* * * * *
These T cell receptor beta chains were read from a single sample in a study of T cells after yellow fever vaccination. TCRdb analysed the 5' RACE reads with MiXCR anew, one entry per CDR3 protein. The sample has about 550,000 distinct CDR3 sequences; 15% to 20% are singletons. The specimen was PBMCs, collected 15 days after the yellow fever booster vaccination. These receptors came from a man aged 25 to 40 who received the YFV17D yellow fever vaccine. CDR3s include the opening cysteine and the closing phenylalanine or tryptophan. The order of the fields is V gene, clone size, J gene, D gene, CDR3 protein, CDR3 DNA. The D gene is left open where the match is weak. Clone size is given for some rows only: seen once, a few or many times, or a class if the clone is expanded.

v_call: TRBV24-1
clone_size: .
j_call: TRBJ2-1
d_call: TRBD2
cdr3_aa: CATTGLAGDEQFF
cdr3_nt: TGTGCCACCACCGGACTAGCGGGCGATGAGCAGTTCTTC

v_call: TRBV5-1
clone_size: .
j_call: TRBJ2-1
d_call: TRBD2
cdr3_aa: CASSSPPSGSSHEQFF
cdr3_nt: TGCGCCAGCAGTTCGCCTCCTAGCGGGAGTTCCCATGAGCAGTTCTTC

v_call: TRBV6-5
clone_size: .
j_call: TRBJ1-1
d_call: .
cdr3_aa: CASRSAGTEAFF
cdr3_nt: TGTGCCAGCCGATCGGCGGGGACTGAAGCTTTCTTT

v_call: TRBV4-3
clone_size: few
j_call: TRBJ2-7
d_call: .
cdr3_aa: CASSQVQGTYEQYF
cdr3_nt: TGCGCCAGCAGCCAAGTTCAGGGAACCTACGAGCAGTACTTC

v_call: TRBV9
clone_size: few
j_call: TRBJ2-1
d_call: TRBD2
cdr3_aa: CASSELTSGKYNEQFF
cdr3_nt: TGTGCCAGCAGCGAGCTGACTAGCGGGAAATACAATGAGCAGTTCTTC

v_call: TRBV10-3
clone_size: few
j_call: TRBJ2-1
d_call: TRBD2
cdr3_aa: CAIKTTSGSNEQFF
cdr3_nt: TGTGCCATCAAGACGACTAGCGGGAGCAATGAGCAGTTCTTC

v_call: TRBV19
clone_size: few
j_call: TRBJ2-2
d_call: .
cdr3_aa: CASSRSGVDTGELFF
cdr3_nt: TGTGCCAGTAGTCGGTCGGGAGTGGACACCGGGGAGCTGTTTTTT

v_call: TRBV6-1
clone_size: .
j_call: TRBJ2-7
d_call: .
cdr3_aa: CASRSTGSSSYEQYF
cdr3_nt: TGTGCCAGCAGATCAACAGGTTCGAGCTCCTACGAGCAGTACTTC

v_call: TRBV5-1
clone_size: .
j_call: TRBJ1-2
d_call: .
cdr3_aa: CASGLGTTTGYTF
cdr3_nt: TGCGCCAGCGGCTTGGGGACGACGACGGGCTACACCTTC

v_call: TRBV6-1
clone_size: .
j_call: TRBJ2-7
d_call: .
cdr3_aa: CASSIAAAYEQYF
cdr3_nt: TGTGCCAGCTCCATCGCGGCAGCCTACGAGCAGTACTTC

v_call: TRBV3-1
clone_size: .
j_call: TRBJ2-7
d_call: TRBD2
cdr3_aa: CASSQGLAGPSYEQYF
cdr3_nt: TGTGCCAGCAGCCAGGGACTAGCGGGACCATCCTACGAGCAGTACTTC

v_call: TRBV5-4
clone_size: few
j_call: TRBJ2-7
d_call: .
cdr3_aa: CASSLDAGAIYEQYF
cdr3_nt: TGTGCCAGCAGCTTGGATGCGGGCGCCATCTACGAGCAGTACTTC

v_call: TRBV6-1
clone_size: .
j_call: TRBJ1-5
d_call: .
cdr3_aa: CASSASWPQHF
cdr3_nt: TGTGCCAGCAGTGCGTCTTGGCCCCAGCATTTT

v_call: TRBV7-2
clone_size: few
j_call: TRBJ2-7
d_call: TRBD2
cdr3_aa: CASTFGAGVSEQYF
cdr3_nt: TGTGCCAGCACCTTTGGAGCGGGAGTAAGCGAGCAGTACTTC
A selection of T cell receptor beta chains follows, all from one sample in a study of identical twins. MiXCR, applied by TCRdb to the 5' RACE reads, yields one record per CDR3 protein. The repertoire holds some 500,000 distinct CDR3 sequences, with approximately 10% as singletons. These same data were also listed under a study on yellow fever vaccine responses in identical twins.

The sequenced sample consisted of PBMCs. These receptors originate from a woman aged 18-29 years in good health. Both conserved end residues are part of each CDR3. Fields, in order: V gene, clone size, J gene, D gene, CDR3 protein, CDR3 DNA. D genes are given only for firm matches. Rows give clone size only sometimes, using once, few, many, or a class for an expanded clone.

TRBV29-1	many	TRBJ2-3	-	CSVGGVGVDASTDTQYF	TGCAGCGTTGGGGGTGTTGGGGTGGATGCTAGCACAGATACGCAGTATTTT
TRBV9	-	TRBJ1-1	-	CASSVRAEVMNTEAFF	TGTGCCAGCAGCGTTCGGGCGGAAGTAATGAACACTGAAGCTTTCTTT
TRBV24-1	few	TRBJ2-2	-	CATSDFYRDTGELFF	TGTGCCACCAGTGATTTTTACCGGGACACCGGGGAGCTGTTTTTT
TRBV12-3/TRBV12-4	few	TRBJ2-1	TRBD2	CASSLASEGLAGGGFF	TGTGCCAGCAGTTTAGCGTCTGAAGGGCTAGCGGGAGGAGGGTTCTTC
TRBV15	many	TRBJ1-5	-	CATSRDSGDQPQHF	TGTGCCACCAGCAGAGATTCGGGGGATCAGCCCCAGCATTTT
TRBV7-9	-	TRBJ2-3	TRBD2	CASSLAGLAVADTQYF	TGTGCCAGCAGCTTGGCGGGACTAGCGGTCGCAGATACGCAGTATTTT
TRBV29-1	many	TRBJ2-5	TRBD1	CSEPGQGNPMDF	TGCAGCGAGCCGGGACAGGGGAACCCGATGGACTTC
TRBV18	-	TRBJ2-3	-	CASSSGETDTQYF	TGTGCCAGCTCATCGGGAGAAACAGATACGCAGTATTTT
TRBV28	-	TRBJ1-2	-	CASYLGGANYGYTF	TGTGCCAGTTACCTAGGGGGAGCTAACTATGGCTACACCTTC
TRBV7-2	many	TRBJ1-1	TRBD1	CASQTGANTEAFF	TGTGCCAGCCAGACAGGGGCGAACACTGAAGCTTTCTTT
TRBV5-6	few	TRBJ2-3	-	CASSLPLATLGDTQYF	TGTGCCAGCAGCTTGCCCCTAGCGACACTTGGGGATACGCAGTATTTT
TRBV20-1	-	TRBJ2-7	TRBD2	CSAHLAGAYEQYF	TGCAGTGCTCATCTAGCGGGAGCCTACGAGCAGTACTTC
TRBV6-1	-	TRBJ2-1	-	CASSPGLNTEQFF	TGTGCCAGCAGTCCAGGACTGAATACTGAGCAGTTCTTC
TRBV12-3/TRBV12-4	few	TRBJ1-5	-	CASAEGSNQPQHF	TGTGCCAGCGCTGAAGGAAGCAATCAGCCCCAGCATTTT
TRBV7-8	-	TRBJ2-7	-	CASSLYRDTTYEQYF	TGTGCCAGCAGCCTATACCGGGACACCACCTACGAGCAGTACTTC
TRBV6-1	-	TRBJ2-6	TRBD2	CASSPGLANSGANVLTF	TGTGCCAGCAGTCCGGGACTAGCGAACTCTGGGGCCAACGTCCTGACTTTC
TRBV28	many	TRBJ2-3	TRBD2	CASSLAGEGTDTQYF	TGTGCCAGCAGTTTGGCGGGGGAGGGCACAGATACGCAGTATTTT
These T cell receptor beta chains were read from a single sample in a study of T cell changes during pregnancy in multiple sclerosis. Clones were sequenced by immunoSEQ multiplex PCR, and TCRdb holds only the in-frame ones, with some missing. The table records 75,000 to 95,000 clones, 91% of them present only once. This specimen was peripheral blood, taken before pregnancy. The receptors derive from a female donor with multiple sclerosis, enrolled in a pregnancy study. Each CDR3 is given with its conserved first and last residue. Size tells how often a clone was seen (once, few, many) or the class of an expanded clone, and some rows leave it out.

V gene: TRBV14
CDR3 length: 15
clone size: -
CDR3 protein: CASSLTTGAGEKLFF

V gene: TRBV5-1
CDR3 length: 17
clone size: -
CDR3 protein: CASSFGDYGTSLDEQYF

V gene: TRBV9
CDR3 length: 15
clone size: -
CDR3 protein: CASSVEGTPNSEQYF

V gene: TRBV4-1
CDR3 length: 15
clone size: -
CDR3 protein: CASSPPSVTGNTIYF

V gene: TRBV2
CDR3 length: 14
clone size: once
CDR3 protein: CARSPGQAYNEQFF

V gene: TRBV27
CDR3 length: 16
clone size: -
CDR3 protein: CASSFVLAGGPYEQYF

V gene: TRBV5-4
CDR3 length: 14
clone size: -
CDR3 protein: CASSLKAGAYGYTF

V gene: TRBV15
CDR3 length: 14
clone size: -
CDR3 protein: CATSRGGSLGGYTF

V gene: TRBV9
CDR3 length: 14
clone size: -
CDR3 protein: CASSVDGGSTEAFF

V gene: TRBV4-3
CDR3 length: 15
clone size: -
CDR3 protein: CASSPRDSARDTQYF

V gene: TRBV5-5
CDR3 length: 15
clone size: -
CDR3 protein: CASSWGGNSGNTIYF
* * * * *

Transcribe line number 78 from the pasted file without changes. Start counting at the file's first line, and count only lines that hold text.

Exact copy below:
cdr3_aa: CASSASWPQHF